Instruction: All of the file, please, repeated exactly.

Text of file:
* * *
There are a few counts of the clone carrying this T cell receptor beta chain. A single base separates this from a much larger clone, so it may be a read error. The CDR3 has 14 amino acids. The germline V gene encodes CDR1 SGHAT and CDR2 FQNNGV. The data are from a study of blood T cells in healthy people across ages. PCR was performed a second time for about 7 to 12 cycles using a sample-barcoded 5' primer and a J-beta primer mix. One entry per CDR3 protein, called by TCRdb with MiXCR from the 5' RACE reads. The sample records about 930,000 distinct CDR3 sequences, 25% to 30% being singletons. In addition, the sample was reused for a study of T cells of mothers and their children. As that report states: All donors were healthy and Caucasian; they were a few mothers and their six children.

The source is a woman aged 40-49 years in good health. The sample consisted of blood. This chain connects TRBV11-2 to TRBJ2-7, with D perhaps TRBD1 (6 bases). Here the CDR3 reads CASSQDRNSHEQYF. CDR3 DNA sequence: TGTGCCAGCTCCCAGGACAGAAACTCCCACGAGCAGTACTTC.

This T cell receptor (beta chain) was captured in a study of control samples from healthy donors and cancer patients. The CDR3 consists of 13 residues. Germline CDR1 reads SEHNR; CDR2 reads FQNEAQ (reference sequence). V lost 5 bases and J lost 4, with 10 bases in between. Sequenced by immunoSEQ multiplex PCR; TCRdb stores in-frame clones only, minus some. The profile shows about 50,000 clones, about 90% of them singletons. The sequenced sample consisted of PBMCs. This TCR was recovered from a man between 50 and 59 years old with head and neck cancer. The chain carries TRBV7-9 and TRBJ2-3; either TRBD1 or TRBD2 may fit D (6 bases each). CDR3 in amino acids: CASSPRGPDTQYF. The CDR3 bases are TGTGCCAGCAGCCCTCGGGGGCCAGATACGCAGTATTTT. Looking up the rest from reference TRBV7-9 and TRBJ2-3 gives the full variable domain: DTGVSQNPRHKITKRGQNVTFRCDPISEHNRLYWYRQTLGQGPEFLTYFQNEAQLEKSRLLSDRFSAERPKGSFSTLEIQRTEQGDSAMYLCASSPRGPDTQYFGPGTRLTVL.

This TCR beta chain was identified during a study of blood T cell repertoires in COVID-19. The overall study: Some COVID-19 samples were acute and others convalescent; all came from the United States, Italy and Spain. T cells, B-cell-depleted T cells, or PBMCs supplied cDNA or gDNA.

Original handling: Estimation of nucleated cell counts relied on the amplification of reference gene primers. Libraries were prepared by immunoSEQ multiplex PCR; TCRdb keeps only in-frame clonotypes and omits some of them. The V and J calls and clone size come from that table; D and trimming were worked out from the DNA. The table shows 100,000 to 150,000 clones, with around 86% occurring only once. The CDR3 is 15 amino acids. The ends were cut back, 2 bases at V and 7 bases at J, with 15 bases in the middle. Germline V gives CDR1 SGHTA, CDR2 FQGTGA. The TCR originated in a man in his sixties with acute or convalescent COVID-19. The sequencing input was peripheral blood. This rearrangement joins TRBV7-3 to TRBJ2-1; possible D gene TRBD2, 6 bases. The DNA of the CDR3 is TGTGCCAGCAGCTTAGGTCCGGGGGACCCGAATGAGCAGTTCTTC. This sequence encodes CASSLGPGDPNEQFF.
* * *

There are a few counts of the clone carrying this T cell receptor beta chain. A single base separates this from a much larger clone, so it may be a read error. The CDR3 has 14 amino acids. The germline V gene encodes CDR1 SGHAT and CDR2 FQNNGV. The data are from a study of blood T cells in healthy people across ages. PCR was performed a second time for about 7 to 12 cycles using a sample-barcoded 5' primer and a J-beta primer mix. One entry per CDR3 protein, called by TCRdb with MiXCR from the 5' RACE reads. The sample records about 930,000 distinct CDR3 sequences, 25% to 30% being singletons. In addition, the sample was reused for a study of T cells of mothers and their children. As that report states: All donors were healthy and Caucasian; they were a few mothers and their six children.

The source is a woman aged 40-49 years in good health. The sample consisted of blood. This chain connects TRBV11-2 to TRBJ2-7, with D perhaps TRBD1 (6 bases). Here the CDR3 reads CASSQDRNSHEQYF. CDR3 DNA sequence: TGTGCCAGCTCCCAGGACAGAAACTCCCACGAGCAGTACTTC.

This T cell receptor (beta chain) was captured in a study of control samples from healthy donors and cancer patients. The CDR3 consists of 13 residues. Germline CDR1 reads SEHNR; CDR2 reads FQNEAQ (reference sequence). V lost 5 bases and J lost 4, with 10 bases in between. Sequenced by immunoSEQ multiplex PCR; TCRdb stores in-frame clones only, minus some. The profile shows about 50,000 clones, about 90% of them singletons. The sequenced sample consisted of PBMCs. This TCR was recovered from a man between 50 and 59 years old with head and neck cancer. The chain carries TRBV7-9 and TRBJ2-3; either TRBD1 or TRBD2 may fit D (6 bases each). CDR3 in amino acids: CASSPRGPDTQYF. The CDR3 bases are TGTGCCAGCAGCCCTCGGGGGCCAGATACGCAGTATTTT. Looking up the rest from reference TRBV7-9 and TRBJ2-3 gives the full variable domain: DTGVSQNPRHKITKRGQNVTFRCDPISEHNRLYWYRQTLGQGPEFLTYFQNEAQLEKSRLLSDRFSAERPKGSFSTLEIQRTEQGDSAMYLCASSPRGPDTQYFGPGTRLTVL.

This TCR beta chain was identified during a study of blood T cell repertoires in COVID-19. The overall study: Some COVID-19 samples were acute and others convalescent; all came from the United States, Italy and Spain. T cells, B-cell-depleted T cells, or PBMCs supplied cDNA or gDNA.

Original handling: Estimation of nucleated cell counts relied on the amplification of reference gene primers. Libraries were prepared by immunoSEQ multiplex PCR; TCRdb keeps only in-frame clonotypes and omits some of them. The V and J calls and clone size come from that table; D and trimming were worked out from the DNA. The table shows 100,000 to 150,000 clones, with around 86% occurring only once. The CDR3 is 15 amino acids. The ends were cut back, 2 bases at V and 7 bases at J, with 15 bases in the middle. Germline V gives CDR1 SGHTA, CDR2 FQGTGA. The TCR originated in a man in his sixties with acute or convalescent COVID-19. The sequencing input was peripheral blood. This rearrangement joins TRBV7-3 to TRBJ2-1; possible D gene TRBD2, 6 bases. The DNA of the CDR3 is TGTGCCAGCAGCTTAGGTCCGGGGGACCCGAATGAGCAGTTCTTC. This sequence encodes CASSLGPGDPNEQFF.